John Allen continues:
"Priebke died Friday at the age of 100, having lived the last 17 years of his life in Italy under house arrest. Ironically, his death came the same day that Pope Francis received a delegation from the Jewish community of Rome, insisting, as he has before, that "a Christian cannot be anti-Semitic."
MY FINAL COMMENT: I realize that I am mixing apples and oranges. Priebke who died at 100 never admitted his guilt, does not seem to have practiced his faith ever, not even in the last 17 years under house arrest and has not or did not ask for forgiveness, especially public forgiveness. Perhaps a public decree of excommunication from the Bishop of Rome could have led to a public reconciliation. But there was no public excommunication.
But what about bishops who actually broke no civil laws in not reporting priests who had abused minors and broke no civil laws in sending them off to treatment and then reassigning them to parishes?
Today with 20/20 hindsight and new civil and canonical laws, we know that what was done all the way up to the late 80's and even into the early 2000's was wrong morally and after civil laws were enacted and this sort of thing done, there would be criminal negligence as will as mortal sin.
When a bishop apologizes for poor judgement and seeks forgiveness in a diocese, should that forgiveness be granted. Should we encourage those who were abused by priests or relatives, even parents, or others in authority over them, to seek to forgive their abusers? Seek reconciliation through God's Divine Mercy? Is this too radical for Catholicism today and do we fear the special interests groups, such as SNAP, who would crucify the Church for suggesting such a thing?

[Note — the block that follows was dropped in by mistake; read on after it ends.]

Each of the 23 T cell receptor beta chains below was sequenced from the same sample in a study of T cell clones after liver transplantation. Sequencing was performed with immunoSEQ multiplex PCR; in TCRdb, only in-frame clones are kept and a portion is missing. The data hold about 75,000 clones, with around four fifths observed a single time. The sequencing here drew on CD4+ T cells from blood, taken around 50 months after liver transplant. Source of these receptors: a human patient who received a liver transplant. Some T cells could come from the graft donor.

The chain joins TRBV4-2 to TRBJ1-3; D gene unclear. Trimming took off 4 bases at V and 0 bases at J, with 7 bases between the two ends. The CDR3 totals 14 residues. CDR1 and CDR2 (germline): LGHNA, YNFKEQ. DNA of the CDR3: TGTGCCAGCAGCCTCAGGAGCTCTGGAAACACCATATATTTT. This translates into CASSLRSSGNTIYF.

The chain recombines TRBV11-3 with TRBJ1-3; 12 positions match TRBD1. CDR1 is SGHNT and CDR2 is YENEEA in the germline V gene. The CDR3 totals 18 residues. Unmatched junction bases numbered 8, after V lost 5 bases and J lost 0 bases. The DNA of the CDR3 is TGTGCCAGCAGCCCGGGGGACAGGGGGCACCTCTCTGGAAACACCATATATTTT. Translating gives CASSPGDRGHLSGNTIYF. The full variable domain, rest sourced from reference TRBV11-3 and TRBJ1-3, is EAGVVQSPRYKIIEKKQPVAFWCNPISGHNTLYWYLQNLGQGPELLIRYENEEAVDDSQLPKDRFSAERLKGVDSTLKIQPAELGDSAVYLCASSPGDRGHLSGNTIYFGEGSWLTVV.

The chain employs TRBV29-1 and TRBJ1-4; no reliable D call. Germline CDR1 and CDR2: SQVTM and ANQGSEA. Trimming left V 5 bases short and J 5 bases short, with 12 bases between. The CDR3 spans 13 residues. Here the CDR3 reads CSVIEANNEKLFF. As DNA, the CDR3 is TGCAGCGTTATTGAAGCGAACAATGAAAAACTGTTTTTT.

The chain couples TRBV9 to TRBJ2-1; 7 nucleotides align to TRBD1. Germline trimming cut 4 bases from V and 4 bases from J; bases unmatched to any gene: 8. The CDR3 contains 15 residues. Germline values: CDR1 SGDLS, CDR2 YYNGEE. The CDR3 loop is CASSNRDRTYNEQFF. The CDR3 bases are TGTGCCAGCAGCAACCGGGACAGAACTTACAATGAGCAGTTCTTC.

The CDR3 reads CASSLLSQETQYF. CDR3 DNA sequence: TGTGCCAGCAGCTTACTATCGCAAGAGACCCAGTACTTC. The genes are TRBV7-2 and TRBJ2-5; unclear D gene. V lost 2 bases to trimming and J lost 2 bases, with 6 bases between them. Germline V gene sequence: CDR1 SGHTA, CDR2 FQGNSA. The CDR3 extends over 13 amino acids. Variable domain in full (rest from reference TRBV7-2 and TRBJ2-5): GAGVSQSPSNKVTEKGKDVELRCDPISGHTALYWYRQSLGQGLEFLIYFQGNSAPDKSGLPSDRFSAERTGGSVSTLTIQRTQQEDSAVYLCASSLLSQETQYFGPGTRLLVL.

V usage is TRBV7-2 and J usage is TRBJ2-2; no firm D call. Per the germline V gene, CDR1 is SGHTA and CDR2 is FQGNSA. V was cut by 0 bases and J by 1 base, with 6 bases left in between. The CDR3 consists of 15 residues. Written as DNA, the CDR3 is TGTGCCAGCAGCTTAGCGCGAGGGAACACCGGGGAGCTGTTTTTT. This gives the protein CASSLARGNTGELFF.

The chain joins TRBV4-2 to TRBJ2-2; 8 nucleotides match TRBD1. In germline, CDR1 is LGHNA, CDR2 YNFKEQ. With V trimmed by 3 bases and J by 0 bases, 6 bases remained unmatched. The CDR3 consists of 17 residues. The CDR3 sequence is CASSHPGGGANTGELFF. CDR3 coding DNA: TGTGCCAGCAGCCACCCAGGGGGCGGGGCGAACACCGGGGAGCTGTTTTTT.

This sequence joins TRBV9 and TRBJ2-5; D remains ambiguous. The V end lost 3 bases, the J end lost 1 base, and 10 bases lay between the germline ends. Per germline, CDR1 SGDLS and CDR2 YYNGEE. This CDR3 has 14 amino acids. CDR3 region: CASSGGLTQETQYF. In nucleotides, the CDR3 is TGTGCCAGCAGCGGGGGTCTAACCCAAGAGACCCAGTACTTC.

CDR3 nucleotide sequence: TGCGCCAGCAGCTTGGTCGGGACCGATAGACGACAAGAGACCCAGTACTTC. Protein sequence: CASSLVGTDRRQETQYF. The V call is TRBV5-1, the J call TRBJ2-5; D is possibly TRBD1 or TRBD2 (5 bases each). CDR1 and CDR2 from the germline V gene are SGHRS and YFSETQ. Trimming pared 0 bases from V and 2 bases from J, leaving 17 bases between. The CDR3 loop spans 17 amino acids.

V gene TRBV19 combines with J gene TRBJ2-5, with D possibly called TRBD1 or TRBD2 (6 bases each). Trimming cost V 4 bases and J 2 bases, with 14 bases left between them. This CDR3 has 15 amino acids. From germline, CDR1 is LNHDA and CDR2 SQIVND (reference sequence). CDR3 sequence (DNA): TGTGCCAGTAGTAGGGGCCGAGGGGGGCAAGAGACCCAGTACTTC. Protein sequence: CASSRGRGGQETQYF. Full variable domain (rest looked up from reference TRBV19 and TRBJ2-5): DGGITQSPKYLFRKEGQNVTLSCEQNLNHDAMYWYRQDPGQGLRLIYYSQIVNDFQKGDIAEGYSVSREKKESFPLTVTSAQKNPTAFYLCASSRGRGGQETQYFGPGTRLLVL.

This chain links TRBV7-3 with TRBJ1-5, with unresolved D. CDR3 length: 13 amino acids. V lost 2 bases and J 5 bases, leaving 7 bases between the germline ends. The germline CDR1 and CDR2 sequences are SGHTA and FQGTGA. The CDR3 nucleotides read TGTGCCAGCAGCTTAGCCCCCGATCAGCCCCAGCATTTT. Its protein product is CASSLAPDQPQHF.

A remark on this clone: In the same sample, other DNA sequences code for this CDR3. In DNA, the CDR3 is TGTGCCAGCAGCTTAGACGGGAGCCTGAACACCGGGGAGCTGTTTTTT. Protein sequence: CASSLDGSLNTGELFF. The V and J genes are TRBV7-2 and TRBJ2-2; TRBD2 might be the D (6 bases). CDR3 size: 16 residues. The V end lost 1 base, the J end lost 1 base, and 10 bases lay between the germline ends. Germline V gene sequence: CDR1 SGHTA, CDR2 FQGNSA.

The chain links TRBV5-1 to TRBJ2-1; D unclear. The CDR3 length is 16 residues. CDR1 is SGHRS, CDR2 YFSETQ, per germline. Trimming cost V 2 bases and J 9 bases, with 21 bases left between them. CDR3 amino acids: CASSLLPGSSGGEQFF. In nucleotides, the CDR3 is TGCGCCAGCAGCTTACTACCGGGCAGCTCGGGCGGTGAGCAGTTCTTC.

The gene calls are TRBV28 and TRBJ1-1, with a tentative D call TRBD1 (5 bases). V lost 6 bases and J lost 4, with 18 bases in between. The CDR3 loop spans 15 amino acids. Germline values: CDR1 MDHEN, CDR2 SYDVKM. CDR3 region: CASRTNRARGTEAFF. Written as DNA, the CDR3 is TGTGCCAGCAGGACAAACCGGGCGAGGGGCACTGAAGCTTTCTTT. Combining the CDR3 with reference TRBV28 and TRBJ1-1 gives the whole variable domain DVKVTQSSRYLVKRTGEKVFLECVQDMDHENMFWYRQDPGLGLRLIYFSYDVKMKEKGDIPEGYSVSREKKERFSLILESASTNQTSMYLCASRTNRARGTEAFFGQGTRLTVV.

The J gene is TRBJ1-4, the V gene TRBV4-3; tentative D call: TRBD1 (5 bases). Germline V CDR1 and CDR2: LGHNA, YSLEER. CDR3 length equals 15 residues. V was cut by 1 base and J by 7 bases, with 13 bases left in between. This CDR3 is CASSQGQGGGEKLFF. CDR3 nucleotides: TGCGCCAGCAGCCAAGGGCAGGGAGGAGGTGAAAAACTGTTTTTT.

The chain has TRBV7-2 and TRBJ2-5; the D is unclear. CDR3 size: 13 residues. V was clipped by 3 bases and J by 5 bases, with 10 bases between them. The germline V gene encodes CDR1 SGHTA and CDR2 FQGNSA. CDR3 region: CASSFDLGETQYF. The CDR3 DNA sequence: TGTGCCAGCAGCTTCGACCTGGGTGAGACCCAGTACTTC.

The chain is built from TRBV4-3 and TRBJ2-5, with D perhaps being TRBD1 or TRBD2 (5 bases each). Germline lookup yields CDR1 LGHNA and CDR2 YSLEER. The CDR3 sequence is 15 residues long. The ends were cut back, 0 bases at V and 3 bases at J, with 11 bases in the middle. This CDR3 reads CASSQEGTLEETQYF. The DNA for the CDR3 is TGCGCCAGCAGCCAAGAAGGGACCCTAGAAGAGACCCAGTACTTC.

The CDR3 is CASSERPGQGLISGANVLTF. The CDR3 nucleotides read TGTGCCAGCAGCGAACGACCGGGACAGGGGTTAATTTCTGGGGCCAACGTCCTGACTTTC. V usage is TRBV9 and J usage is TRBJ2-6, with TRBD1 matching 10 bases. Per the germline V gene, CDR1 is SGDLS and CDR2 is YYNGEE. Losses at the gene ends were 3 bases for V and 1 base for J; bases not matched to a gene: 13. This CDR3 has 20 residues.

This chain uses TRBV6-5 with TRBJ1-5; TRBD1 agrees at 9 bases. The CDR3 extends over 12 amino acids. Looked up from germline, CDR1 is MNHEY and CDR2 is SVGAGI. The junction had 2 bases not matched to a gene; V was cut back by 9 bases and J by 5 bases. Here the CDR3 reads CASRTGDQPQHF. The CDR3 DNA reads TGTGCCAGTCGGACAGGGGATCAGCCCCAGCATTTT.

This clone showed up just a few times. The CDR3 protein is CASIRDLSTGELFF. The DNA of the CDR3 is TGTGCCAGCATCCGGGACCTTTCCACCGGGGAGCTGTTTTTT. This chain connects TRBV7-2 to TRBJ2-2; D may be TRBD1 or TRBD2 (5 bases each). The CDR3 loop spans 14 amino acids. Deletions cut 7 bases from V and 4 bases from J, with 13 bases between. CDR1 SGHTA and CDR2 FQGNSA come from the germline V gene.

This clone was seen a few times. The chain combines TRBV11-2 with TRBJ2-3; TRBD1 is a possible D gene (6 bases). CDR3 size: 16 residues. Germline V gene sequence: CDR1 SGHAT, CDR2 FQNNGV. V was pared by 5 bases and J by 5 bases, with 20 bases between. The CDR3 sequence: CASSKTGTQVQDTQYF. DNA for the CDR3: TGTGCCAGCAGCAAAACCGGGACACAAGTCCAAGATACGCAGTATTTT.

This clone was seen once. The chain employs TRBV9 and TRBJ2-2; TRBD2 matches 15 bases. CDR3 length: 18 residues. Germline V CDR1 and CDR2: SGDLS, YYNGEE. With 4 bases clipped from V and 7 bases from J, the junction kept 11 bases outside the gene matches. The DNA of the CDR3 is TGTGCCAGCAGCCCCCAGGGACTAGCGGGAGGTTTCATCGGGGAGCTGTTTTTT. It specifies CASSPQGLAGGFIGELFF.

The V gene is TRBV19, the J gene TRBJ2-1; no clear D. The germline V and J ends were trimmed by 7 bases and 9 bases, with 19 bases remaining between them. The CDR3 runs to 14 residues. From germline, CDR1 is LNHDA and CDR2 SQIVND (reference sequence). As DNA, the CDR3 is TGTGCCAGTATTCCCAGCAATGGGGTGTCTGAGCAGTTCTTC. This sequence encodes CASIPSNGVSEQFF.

For example, when I was ordained in 1980 in Georgia, there were no laws in the state of Georgia that stated that clergy who learned that a parishioner was abusing children (outside of the confessional) had to report these crimes to the authorities. We did not have to do so if we entered into a counseling situation with such a person outside of the confessional. But that changed in the very early 80's maybe around 1982 or 83, I can't remember.
Would a priest who was under no obligation to report what he knew about someone who came to him, maybe not the perpetrator, but a family member, be guilty of not doing more to report the sinner to the civil authorities when no civil laws required it either of the priest or the family member who indicated what was happening?
Do we go after these people now with a vengeance as special interests groups, such as lawyers who are making mega bucks on civil laws suits and those who support these lawyers, such as SNAP, would urge or do we seek reconciliation and forgiveness in the Church and apply the salve of healing to this sad chapter, the salve of Divine Mercy?
I report, you decide!